Lately, I have been referring to being a Scripture reader on my Facebook wall, and how it has totally blessed me to be a participant this way in God’s life in Christ; Scripture being the ordained ‘place’ wherein God invites us into his banqueting table at the right hand of his throne; Scripture finding its locus in the Triune speech of the Father, brought through and with the Spirit anointed humanity of Christ for us (pro nobis). I think something that really excites me about Scripture is that it is contingent on something ‘outside of us’ (extra nos), just as salvation is; and the ‘outside of us’ that Scripture is contingent upon for its point, purpose and meaning is of course, Jesus Christ! So Scripture, and this is what has really gotten me excited, even more recently, is framed from within the dogmatic category of salvation (soteriology), and this is framed within the dogmatic category of Jesus Christ (christology), and this is framed in the dogmatic category of God’s Life (‘Theology Proper’, Doctrine of God, Trinity); and thus the implication is that when we read Scripture (as Scripture reads us, Hebrews 4:12), we are actively participating in the Divine speech of God, and in his sacred act of relating to the world in his beloved Son by the Spirit’s locution. John Webster, offers some insight on how Bonhoeffer thought of this, and then Webster quotes Bonhoeffer in the following:
. . . More than anything else, it is listening or attention which is most important to Bonhoeffer, precisely because the self is not grounded in its own disposing of itself in the world, but grounded in the Word of Christ. Reading the Bible, as Bonhoeffer puts it in Life Together, is a matter of finding ourselves extra nos in the biblical history:
We are uprooted from our own existence and are taken back to the holy history of God on earth. There God has dealt with us, with our needs and our sins, by means of the divine wrath and grace. What is important is not that God is a spectator and participant in our life today, but that we are attentive listeners and participants in God’s action in the sacred story, the story of Christ on earth. God is with us today only as long as we are there.
Our salvation is ‘from outside ourselves’ (extra nos). I find salvation, not in my own life story, but only in the story of Jesus Christ . . . What we call our life, our troubles, and our guilt is by no means the whole of reality; our life, our need, our guilt, and our deliverance are there in the Scriptures.(John Webster, “Holy Scripture,” 83 citing Dietrich Bonhoeffer, “Life Together,” 62.)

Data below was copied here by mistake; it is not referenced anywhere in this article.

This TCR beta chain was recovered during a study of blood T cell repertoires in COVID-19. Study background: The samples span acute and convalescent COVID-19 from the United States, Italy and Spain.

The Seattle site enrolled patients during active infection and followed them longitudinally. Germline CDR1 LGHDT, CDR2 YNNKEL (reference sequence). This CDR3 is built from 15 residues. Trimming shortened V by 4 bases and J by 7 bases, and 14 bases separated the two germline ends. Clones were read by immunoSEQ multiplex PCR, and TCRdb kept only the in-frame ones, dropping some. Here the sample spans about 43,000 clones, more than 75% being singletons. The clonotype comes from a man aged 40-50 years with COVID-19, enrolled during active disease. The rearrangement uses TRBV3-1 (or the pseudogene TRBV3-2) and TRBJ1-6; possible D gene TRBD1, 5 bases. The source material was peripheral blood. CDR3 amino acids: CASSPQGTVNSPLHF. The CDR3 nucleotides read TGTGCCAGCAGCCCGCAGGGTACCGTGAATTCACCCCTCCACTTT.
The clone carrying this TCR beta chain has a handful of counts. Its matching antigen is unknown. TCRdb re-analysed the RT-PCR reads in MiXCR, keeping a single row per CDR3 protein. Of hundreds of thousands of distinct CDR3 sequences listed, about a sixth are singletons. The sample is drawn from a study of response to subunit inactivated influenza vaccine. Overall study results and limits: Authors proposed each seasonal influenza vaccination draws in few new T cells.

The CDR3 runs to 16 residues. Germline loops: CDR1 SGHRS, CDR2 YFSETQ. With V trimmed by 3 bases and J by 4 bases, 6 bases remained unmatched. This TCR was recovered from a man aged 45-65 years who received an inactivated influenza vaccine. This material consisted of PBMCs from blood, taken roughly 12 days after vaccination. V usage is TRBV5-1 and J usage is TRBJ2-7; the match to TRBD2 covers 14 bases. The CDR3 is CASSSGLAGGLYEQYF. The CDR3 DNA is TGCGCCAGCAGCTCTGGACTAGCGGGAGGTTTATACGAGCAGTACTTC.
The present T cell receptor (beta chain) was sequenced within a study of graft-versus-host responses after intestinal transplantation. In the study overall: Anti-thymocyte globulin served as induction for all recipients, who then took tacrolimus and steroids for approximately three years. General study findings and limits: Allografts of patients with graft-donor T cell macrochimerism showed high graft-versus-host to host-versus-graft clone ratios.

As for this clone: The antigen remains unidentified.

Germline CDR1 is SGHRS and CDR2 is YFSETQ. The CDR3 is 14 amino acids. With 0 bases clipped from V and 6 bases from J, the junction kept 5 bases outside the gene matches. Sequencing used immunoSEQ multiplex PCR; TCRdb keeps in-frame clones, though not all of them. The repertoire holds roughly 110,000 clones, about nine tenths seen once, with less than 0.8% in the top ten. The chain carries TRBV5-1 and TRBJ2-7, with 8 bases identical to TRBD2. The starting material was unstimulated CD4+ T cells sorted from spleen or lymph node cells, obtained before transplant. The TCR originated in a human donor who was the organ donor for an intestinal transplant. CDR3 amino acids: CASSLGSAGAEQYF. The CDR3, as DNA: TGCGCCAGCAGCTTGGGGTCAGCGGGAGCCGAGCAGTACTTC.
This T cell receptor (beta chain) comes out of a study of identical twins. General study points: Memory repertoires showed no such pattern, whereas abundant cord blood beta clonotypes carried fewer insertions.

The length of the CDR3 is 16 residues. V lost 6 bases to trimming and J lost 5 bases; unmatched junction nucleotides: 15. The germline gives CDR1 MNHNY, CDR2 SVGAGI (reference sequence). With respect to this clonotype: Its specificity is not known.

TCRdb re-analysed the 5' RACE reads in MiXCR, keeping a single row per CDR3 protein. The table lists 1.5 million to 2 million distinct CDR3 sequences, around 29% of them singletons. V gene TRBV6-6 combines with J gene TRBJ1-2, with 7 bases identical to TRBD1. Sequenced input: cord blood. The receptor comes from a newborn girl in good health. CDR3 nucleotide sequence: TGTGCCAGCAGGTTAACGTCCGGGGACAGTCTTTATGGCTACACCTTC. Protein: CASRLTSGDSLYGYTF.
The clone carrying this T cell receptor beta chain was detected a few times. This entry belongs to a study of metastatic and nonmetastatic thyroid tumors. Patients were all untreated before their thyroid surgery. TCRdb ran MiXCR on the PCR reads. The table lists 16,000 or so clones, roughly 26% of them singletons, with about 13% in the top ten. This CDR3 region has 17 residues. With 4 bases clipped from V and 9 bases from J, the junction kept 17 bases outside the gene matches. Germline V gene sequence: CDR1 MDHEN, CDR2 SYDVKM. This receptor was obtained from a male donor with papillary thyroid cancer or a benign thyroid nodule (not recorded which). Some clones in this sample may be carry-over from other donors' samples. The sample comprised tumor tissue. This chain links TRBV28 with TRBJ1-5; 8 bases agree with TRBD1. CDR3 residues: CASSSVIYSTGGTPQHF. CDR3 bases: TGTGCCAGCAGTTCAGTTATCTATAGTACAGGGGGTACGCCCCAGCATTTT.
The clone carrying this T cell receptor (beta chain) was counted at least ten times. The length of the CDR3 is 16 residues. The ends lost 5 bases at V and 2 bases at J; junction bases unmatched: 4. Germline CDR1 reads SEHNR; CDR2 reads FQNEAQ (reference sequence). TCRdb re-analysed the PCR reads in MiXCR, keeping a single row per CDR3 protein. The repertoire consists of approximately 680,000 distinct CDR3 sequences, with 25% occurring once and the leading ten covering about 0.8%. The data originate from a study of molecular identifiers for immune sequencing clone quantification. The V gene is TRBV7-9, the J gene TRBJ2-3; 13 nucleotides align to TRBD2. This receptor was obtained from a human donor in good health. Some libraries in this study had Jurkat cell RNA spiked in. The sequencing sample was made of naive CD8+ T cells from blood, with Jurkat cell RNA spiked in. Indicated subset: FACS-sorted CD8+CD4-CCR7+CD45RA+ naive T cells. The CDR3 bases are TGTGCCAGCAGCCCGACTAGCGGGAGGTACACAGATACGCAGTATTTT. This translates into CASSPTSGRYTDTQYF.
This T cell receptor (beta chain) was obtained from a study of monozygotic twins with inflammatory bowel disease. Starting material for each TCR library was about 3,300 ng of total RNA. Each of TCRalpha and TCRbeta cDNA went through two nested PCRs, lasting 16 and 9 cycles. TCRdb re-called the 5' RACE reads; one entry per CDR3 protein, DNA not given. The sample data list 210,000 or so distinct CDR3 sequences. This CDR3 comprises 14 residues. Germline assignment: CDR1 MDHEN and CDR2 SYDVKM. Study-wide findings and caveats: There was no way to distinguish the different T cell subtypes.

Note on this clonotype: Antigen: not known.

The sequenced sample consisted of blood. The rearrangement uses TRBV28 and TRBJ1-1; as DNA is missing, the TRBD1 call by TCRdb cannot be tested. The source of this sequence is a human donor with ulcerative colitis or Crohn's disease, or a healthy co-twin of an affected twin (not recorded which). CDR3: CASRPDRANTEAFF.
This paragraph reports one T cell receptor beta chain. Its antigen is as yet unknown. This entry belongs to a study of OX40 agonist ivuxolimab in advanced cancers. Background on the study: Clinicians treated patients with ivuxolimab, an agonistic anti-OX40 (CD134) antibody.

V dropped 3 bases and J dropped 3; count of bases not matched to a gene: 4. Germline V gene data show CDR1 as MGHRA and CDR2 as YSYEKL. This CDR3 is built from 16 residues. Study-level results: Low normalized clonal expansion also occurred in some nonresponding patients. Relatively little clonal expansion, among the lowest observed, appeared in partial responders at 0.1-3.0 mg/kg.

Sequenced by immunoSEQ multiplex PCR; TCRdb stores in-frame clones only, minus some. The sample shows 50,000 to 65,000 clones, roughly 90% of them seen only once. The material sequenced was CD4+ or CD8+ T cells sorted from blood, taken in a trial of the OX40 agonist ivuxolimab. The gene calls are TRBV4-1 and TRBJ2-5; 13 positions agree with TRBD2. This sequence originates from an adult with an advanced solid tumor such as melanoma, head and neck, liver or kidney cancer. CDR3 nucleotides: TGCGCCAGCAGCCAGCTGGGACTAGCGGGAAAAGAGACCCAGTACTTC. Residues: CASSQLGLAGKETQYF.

One of the more liberating realities about this whole construal is that if Scripture, like Bonhoeffer thought, and Webster thinks, is dogmatically placed in the category of ‘salvation’ (sanctification, more particularly) —and not in the philosophical category of epistemology, as classical Protestant Christianity has it placed [even today]— then the reality of Scripture cannot be contingent upon my defense of it and maintenance of it anymore than my salvation can. Both salvation and scripture then are contingent upon their reality and place in Christ’s life as the Self-revelation of God by the Spirit (scripture then is truly ‘outside of us’ in this way).
This takes a huge load off! For many years I was held captive by the idea that the historicity and truthfulness of Scripture was contingent upon Christians successfully defending its veracity, and insofar that the Christian (apologist) could not make a case (without a doubt) against its detractors; then my faith hang in those balances. What a relief to finally realize that if I am going to have Scripture, I have to have Jesus first (or he has me first, to be dogmatically correct). So Scripture does not come before Christ, but God in Christ comes before Scripture; as sure as God in Christ by the Spirit comes before creation. I hope this reassures you in your own engagement with Scripture, and maybe helps to provide you with some rest from the nagging sort of Christianity that you might have inherited from our Fundamentalist and classically Reformed parents.